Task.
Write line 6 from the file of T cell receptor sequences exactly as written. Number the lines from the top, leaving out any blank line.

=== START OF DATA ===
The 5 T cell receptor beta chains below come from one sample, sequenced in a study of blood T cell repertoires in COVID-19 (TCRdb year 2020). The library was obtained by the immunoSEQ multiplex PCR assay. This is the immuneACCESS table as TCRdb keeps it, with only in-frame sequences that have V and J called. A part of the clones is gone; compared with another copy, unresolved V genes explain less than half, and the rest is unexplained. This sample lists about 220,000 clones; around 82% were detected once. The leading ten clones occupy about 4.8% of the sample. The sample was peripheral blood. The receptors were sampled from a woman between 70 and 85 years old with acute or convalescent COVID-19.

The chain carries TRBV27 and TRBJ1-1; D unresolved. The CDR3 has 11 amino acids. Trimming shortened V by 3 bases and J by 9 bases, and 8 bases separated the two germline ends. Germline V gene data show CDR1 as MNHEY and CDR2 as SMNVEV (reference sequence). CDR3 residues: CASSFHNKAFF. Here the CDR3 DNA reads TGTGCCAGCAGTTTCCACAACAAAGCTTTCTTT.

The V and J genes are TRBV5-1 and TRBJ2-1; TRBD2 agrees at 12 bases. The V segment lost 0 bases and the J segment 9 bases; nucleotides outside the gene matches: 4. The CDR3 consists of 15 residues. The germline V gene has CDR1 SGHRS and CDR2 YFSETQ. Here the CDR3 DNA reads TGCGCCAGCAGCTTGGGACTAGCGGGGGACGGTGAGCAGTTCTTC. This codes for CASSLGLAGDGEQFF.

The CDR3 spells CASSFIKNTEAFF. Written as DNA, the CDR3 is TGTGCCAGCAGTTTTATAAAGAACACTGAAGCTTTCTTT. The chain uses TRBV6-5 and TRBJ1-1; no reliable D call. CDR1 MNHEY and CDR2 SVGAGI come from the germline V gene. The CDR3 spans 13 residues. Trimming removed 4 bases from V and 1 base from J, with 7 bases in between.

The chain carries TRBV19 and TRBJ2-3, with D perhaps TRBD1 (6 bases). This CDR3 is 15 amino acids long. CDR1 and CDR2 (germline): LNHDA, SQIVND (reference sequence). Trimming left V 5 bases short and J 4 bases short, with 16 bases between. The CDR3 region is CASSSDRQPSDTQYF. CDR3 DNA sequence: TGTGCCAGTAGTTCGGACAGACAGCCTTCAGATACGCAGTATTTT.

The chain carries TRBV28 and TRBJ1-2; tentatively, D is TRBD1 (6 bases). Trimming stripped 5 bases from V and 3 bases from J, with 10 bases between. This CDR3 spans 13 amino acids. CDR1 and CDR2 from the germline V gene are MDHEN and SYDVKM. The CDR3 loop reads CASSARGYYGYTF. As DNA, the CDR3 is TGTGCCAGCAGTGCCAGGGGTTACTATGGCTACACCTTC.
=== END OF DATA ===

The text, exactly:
The chain carries TRBV28 and TRBJ1-2; tentatively, D is TRBD1 (6 bases). Trimming stripped 5 bases from V and 3 bases from J, with 10 bases between. This CDR3 spans 13 amino acids. CDR1 and CDR2 from the germline V gene are MDHEN and SYDVKM. The CDR3 loop reads CASSARGYYGYTF. As DNA, the CDR3 is TGTGCCAGCAGTGCCAGGGGTTACTATGGCTACACCTTC.